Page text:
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Press Release

Justice Department Finds Alabama’s Foster Care System Violates the Americans With Disabilities Act by Discriminating Against Students With Disabilities

For Immediate Release
Office of Public Affairs

The Department of Justice today notified the state of Alabama of its findings that the state illegally discriminates against children in foster care with emotional and behavioral disabilities. The department concluded that Alabama has relegated hundreds of students with disabilities to segregated and inferior educational programs in violation of Title II of the Americans with Disabilities Act (ADA). The department’s findings follow an investigation into allegations that the state denies children in foster care equal opportunity to basic educational services on the basis of disability. 

“Students with disabilities in Alabama’s foster care system are among the most vulnerable in the state’s care, and they deserve better than placement in segregated and inferior schools,” said Assistant Attorney General Kristen Clarke of the Justice Department’s Civil Rights Division. “The Civil Rights Division will defend every child’s right to equal educational opportunities in schools where they can be supported and challenged.” 

Alabama is charged with providing educational services for children in its foster care system, including when the state places those children in psychiatric residential treatment facilities (PRTFs). Children in foster care who are placed in Alabama’s PRTFs are often automatically enrolled in segregated on-site schools without an appropriate educational assessment and regardless of their academic abilities. These unnecessary placements, which can extend for long periods of time, sever children’s ties to their home schools, teachers, social activities and peers. The department concluded that, in most cases, these children could be appropriately served in general education settings where they would receive the many documented academic and social benefits of inclusion.

The department’s investigation found a lack of appropriate oversight and monitoring by the state of education services provided to students in PRTFs. Among other concerns, the state does not require that PRTFs consider whether the students could be served in age-appropriate community educational settings. Instead, the state permits the facilities to automatically enroll these students in the school located on the PRTF campuses. In these highly-segregated placements, they often lack access to grade-appropriate curricula, adequate instruction, facilities such as libraries, science labs and gyms and activities such as sports and extracurriculars.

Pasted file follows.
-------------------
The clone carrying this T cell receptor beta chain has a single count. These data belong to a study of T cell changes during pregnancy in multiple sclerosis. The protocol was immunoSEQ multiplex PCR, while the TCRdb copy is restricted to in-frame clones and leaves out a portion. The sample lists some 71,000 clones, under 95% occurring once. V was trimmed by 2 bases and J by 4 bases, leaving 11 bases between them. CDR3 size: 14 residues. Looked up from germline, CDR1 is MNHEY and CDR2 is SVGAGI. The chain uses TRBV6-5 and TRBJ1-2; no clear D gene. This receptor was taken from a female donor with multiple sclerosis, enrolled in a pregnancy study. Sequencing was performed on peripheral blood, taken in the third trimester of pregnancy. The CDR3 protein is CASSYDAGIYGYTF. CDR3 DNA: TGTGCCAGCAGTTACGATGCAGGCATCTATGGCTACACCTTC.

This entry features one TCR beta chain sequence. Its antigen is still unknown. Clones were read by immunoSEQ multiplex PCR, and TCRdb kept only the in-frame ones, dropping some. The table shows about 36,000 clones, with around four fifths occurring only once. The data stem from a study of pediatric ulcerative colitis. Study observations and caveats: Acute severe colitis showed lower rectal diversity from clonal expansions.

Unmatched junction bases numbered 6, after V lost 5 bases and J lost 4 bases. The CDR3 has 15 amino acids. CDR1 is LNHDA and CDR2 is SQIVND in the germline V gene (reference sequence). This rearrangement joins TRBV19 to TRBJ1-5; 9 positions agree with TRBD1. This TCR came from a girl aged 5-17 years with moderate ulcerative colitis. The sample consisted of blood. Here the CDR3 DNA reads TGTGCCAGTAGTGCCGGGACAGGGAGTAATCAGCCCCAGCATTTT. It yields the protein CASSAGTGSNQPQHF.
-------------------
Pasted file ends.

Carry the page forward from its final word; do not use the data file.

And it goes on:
The Department of Justice’s Civil Rights Division Educational Opportunities Section with the assistance of the U.S. Attorney’s Office for the Middle District of Alabama conducted this investigation. The full findings letter can be found below.

Enforcement of Title II of the ADA, and the integration mandate of Olmstead v. L.C., is a priority of the Civil Rights Division. Additional information about the Civil Rights Division is available on its website at www.justice.gov/crt, and additional information about the work of the Educational Opportunities Section is available at www.justice.gov/crt/educational-opportunities-section.

Members of the public may report possible civil rights violations at www.civilrights.justice.gov/.

Updated October 12, 2022

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Topics
Civil Rights
Disability Rights
Press Release Number: 22-1090